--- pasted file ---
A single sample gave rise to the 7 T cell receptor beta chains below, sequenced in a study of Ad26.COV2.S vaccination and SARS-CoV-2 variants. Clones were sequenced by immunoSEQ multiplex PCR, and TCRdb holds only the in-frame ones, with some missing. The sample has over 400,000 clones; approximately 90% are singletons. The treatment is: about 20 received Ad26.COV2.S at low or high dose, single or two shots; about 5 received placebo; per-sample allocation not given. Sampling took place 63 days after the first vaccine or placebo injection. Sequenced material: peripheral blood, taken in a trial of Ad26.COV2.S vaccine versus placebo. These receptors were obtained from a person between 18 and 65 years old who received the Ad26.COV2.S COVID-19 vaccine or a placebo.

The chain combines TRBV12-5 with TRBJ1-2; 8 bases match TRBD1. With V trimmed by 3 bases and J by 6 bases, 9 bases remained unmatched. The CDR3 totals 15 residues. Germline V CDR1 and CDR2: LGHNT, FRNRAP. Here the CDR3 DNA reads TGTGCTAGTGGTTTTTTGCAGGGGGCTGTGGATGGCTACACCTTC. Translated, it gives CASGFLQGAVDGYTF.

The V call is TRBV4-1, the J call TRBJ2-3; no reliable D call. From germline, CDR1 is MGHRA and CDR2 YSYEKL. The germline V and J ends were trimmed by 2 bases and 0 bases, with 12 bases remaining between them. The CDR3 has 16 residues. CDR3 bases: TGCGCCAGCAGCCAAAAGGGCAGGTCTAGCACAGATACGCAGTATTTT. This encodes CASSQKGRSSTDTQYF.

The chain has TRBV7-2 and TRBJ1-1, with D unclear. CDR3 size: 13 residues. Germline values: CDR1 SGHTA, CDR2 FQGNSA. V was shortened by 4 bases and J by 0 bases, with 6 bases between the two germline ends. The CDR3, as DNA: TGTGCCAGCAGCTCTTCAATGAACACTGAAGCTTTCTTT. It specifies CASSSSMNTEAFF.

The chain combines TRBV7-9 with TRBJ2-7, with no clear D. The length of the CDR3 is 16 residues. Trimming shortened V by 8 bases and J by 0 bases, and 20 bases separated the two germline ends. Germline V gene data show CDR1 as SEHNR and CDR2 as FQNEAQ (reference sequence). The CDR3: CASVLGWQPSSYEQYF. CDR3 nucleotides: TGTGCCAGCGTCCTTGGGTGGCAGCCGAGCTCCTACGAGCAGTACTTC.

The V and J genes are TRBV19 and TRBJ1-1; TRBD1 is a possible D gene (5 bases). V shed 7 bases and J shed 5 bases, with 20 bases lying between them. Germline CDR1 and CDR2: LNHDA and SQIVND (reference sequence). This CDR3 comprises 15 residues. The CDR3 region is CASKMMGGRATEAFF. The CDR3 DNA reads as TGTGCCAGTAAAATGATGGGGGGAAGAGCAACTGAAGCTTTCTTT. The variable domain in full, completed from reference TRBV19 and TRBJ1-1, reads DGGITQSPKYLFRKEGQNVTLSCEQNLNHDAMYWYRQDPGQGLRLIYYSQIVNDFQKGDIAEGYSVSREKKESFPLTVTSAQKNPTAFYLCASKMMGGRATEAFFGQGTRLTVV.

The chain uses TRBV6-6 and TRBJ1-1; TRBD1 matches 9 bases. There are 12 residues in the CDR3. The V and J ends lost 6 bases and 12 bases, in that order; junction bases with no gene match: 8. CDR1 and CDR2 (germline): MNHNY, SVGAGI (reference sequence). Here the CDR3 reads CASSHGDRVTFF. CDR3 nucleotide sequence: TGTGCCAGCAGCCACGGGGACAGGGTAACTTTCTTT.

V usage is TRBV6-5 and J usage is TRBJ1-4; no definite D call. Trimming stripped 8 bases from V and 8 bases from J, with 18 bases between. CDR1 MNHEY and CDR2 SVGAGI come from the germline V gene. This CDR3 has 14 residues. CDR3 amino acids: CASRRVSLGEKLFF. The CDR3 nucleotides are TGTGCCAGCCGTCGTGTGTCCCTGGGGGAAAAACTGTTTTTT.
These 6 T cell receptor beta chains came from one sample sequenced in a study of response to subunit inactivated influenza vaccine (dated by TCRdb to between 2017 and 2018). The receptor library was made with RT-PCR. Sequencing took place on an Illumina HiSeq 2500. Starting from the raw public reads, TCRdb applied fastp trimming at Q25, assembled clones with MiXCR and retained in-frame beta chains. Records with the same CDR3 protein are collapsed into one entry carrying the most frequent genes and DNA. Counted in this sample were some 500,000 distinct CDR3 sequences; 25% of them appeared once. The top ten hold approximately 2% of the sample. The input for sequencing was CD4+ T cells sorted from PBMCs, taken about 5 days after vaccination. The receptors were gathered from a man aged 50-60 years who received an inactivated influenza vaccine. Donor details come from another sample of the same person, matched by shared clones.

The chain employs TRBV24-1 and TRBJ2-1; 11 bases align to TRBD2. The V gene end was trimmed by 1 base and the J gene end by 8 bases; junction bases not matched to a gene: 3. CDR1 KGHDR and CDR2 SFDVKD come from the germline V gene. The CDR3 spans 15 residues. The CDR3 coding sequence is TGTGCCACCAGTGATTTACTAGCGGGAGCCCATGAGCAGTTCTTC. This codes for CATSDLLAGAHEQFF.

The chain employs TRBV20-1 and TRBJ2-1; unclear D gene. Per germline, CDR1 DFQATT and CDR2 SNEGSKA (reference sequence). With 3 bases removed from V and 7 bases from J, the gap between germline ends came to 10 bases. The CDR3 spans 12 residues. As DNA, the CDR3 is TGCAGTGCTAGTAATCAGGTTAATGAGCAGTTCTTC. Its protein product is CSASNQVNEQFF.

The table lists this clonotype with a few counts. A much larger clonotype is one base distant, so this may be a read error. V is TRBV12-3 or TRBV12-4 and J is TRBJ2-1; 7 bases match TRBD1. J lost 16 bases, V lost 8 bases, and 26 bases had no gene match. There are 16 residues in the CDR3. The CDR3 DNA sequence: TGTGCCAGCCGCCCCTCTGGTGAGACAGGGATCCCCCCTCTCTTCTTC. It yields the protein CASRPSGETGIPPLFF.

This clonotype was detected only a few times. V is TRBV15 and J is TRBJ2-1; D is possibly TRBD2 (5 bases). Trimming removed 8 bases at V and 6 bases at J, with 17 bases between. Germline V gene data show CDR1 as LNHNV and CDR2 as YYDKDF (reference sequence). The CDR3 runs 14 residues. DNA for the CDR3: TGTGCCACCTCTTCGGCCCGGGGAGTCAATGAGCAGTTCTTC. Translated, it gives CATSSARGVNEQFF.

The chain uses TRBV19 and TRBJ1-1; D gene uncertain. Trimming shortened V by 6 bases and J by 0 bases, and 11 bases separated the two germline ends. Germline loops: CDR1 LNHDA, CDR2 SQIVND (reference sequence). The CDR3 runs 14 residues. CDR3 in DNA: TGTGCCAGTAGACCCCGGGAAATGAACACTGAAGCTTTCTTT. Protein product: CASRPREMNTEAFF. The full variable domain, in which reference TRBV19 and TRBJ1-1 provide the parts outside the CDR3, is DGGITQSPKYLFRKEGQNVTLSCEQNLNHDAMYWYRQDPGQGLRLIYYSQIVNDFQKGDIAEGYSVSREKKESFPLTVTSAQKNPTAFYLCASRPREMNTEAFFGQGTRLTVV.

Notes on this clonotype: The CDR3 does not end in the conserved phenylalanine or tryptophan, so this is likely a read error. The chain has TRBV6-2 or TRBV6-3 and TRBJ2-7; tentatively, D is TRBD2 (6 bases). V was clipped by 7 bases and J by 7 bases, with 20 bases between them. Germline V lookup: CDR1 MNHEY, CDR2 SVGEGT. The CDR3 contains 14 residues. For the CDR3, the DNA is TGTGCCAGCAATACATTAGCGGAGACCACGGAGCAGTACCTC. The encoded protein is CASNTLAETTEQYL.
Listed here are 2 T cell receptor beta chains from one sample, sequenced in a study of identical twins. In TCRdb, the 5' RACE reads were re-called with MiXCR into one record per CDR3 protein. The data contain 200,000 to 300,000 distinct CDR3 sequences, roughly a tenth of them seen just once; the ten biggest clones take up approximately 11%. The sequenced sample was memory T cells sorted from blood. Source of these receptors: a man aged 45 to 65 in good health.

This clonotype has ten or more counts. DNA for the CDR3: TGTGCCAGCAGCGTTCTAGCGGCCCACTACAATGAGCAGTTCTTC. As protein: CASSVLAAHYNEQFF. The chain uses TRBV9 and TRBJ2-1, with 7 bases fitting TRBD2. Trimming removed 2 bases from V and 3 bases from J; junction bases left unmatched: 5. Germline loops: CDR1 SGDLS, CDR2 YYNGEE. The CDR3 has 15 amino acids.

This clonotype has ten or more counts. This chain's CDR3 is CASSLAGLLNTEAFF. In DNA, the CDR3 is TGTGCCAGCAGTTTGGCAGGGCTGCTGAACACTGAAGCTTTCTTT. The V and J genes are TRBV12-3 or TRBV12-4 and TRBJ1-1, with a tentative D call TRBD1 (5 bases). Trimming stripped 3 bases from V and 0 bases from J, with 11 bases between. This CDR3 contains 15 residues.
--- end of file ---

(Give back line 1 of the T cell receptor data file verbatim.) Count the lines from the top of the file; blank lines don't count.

A single sample gave rise to the 7 T cell receptor beta chains below, sequenced in a study of Ad26.COV2.S vaccination and SARS-CoV-2 variants. Clones were sequenced by immunoSEQ multiplex PCR, and TCRdb holds only the in-frame ones, with some missing. The sample has over 400,000 clones; approximately 90% are singletons. The treatment is: about 20 received Ad26.COV2.S at low or high dose, single or two shots; about 5 received placebo; per-sample allocation not given. Sampling took place 63 days after the first vaccine or placebo injection. Sequenced material: peripheral blood, taken in a trial of Ad26.COV2.S vaccine versus placebo. These receptors were obtained from a person between 18 and 65 years old who received the Ad26.COV2.S COVID-19 vaccine or a placebo.